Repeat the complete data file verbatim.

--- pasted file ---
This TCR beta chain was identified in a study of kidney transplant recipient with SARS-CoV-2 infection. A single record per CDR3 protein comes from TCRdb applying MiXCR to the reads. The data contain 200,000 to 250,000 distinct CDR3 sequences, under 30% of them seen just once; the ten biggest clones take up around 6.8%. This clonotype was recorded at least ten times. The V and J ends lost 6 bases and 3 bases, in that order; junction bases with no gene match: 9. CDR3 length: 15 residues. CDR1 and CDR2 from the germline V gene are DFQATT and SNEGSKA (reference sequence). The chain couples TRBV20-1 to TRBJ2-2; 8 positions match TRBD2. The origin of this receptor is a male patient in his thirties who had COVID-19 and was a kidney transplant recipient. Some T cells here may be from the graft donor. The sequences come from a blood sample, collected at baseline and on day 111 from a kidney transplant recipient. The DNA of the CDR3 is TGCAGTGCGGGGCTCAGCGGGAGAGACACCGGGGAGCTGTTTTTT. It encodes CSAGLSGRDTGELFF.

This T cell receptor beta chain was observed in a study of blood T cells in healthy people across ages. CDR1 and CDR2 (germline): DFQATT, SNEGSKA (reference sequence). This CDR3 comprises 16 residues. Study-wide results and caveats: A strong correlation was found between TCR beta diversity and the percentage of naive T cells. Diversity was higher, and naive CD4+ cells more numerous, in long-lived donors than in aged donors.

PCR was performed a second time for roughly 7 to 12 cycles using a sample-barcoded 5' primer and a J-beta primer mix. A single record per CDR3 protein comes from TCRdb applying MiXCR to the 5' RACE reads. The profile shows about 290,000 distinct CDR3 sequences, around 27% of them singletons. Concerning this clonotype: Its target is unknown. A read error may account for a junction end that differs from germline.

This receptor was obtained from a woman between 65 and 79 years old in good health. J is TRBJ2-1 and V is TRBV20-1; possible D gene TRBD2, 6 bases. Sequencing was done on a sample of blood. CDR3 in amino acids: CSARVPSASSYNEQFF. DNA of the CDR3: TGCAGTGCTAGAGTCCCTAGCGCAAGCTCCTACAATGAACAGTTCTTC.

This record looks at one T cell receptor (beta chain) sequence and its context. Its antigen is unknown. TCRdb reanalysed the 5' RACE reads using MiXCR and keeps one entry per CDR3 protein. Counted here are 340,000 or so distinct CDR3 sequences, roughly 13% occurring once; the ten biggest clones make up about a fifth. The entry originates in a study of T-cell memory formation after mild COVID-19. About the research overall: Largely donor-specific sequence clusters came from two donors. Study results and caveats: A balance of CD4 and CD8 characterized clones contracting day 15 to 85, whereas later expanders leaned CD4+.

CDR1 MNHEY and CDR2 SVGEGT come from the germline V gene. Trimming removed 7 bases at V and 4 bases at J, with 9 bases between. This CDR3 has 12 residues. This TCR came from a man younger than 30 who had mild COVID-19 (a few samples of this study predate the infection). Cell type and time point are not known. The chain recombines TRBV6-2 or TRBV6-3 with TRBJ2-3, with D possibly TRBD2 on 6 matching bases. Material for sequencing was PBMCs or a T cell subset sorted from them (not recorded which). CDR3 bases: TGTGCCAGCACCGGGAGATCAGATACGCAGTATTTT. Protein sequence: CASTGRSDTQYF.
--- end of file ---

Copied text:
This TCR beta chain was identified in a study of kidney transplant recipient with SARS-CoV-2 infection. A single record per CDR3 protein comes from TCRdb applying MiXCR to the reads. The data contain 200,000 to 250,000 distinct CDR3 sequences, under 30% of them seen just once; the ten biggest clones take up around 6.8%. This clonotype was recorded at least ten times. The V and J ends lost 6 bases and 3 bases, in that order; junction bases with no gene match: 9. CDR3 length: 15 residues. CDR1 and CDR2 from the germline V gene are DFQATT and SNEGSKA (reference sequence). The chain couples TRBV20-1 to TRBJ2-2; 8 positions match TRBD2. The origin of this receptor is a male patient in his thirties who had COVID-19 and was a kidney transplant recipient. Some T cells here may be from the graft donor. The sequences come from a blood sample, collected at baseline and on day 111 from a kidney transplant recipient. The DNA of the CDR3 is TGCAGTGCGGGGCTCAGCGGGAGAGACACCGGGGAGCTGTTTTTT. It encodes CSAGLSGRDTGELFF.

This T cell receptor beta chain was observed in a study of blood T cells in healthy people across ages. CDR1 and CDR2 (germline): DFQATT, SNEGSKA (reference sequence). This CDR3 comprises 16 residues. Study-wide results and caveats: A strong correlation was found between TCR beta diversity and the percentage of naive T cells. Diversity was higher, and naive CD4+ cells more numerous, in long-lived donors than in aged donors.

PCR was performed a second time for roughly 7 to 12 cycles using a sample-barcoded 5' primer and a J-beta primer mix. A single record per CDR3 protein comes from TCRdb applying MiXCR to the 5' RACE reads. The profile shows about 290,000 distinct CDR3 sequences, around 27% of them singletons. Concerning this clonotype: Its target is unknown. A read error may account for a junction end that differs from germline.

This receptor was obtained from a woman between 65 and 79 years old in good health. J is TRBJ2-1 and V is TRBV20-1; possible D gene TRBD2, 6 bases. Sequencing was done on a sample of blood. CDR3 in amino acids: CSARVPSASSYNEQFF. DNA of the CDR3: TGCAGTGCTAGAGTCCCTAGCGCAAGCTCCTACAATGAACAGTTCTTC.

This record looks at one T cell receptor (beta chain) sequence and its context. Its antigen is unknown. TCRdb reanalysed the 5' RACE reads using MiXCR and keeps one entry per CDR3 protein. Counted here are 340,000 or so distinct CDR3 sequences, roughly 13% occurring once; the ten biggest clones make up about a fifth. The entry originates in a study of T-cell memory formation after mild COVID-19. About the research overall: Largely donor-specific sequence clusters came from two donors. Study results and caveats: A balance of CD4 and CD8 characterized clones contracting day 15 to 85, whereas later expanders leaned CD4+.

CDR1 MNHEY and CDR2 SVGEGT come from the germline V gene. Trimming removed 7 bases at V and 4 bases at J, with 9 bases between. This CDR3 has 12 residues. This TCR came from a man younger than 30 who had mild COVID-19 (a few samples of this study predate the infection). Cell type and time point are not known. The chain recombines TRBV6-2 or TRBV6-3 with TRBJ2-3, with D possibly TRBD2 on 6 matching bases. Material for sequencing was PBMCs or a T cell subset sorted from them (not recorded which). CDR3 bases: TGTGCCAGCACCGGGAGATCAGATACGCAGTATTTT. Protein sequence: CASTGRSDTQYF.